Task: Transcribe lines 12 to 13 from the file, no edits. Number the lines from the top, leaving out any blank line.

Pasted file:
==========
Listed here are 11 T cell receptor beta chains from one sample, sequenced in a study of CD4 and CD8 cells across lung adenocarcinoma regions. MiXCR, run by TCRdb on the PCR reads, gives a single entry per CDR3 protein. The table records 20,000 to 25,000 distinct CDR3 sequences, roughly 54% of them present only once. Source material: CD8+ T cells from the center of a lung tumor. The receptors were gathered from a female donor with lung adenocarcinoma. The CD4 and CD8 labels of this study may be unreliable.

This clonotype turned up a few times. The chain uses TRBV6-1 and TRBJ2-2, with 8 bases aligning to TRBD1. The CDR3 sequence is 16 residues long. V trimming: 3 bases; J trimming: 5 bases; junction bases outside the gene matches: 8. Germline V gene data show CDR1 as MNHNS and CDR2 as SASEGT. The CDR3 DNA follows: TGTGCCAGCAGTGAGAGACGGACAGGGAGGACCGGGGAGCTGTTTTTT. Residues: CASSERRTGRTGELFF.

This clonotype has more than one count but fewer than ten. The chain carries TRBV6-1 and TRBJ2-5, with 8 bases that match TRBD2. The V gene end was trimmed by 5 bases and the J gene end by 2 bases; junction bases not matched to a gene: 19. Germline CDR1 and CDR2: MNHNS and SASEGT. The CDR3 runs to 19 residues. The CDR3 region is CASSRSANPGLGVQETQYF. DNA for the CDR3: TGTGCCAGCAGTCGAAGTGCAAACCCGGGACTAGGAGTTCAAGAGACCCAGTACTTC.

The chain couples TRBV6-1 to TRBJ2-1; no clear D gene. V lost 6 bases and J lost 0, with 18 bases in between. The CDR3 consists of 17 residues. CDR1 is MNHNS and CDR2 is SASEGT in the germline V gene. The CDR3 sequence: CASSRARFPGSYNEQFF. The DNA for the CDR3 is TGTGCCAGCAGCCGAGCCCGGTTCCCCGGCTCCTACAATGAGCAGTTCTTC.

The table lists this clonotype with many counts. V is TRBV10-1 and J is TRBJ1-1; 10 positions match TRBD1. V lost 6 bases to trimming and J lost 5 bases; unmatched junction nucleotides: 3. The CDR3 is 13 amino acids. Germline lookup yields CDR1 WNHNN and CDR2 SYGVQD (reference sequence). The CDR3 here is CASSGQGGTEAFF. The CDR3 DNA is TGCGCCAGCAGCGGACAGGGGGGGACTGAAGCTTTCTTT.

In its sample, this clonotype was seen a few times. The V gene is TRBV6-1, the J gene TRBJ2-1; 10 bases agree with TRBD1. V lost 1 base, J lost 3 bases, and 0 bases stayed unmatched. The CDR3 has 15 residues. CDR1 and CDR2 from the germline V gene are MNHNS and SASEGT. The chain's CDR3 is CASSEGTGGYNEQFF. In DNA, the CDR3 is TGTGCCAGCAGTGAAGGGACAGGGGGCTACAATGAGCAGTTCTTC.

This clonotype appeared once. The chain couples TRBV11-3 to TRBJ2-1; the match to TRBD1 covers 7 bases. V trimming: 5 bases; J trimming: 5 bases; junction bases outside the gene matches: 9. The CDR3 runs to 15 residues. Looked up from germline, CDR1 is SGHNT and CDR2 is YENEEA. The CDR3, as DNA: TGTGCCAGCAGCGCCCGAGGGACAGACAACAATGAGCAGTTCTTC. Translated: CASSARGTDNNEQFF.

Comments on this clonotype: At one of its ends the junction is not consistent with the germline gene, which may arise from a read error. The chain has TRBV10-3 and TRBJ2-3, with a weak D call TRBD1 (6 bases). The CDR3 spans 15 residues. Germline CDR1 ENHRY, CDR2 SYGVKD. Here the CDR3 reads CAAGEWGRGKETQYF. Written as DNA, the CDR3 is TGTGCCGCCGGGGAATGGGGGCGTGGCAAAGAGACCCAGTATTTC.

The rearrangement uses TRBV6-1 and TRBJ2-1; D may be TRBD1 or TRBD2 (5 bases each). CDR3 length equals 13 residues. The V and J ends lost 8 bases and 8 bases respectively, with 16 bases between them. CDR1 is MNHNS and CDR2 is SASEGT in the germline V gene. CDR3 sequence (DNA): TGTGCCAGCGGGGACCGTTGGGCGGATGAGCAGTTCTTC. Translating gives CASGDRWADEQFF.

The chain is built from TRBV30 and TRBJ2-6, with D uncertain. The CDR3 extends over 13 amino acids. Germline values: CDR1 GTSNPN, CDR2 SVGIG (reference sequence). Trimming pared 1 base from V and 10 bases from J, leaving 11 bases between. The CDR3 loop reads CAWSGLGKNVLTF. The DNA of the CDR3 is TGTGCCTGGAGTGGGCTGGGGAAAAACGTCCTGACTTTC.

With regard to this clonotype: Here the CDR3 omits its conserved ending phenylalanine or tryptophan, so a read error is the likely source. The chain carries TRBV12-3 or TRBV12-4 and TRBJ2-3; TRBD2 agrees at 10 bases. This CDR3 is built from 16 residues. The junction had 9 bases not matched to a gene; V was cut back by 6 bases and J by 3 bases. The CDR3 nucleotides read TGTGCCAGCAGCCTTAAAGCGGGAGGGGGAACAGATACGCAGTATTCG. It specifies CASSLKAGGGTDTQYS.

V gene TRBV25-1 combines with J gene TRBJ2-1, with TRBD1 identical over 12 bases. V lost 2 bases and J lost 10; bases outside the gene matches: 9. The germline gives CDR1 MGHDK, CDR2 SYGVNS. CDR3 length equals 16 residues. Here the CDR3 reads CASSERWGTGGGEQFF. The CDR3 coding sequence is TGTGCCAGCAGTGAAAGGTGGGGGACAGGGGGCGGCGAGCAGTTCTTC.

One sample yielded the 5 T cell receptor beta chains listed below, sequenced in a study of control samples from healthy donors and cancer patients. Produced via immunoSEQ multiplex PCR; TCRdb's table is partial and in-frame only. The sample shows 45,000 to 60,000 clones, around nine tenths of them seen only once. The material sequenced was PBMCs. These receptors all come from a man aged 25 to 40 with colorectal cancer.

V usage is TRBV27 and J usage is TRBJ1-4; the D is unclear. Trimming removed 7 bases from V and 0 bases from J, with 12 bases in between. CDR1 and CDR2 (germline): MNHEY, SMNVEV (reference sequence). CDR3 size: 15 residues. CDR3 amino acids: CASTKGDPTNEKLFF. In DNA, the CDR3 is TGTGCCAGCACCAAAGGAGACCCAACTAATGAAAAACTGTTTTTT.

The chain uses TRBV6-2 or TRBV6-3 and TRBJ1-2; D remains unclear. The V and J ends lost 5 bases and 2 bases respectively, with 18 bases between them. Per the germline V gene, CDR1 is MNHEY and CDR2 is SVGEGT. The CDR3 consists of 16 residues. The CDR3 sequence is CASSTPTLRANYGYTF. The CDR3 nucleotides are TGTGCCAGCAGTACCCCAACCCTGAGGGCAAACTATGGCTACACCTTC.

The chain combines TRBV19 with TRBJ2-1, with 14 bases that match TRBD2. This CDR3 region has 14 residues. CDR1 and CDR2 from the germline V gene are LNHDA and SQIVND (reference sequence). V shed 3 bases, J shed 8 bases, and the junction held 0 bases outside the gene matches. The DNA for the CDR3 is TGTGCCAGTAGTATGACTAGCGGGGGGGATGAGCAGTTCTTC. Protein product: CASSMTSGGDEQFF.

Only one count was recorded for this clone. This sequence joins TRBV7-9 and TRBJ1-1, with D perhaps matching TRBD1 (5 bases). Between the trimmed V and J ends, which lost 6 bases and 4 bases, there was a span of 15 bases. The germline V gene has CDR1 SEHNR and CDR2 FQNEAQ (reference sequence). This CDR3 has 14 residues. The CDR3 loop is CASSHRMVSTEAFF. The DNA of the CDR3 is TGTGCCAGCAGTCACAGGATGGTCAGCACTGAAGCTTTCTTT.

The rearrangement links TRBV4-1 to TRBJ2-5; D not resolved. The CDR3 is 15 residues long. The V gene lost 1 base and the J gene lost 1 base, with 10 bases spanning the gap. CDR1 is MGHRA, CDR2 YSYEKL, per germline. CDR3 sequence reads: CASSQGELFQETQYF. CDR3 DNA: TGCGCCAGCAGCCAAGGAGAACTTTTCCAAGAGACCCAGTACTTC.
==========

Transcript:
V gene TRBV25-1 combines with J gene TRBJ2-1, with TRBD1 identical over 12 bases. V lost 2 bases and J lost 10; bases outside the gene matches: 9. The germline gives CDR1 MGHDK, CDR2 SYGVNS. CDR3 length equals 16 residues. Here the CDR3 reads CASSERWGTGGGEQFF. The CDR3 coding sequence is TGTGCCAGCAGTGAAAGGTGGGGGACAGGGGGCGGCGAGCAGTTCTTC.

One sample yielded the 5 T cell receptor beta chains listed below, sequenced in a study of control samples from healthy donors and cancer patients. Produced via immunoSEQ multiplex PCR; TCRdb's table is partial and in-frame only. The sample shows 45,000 to 60,000 clones, around nine tenths of them seen only once. The material sequenced was PBMCs. These receptors all come from a man aged 25 to 40 with colorectal cancer.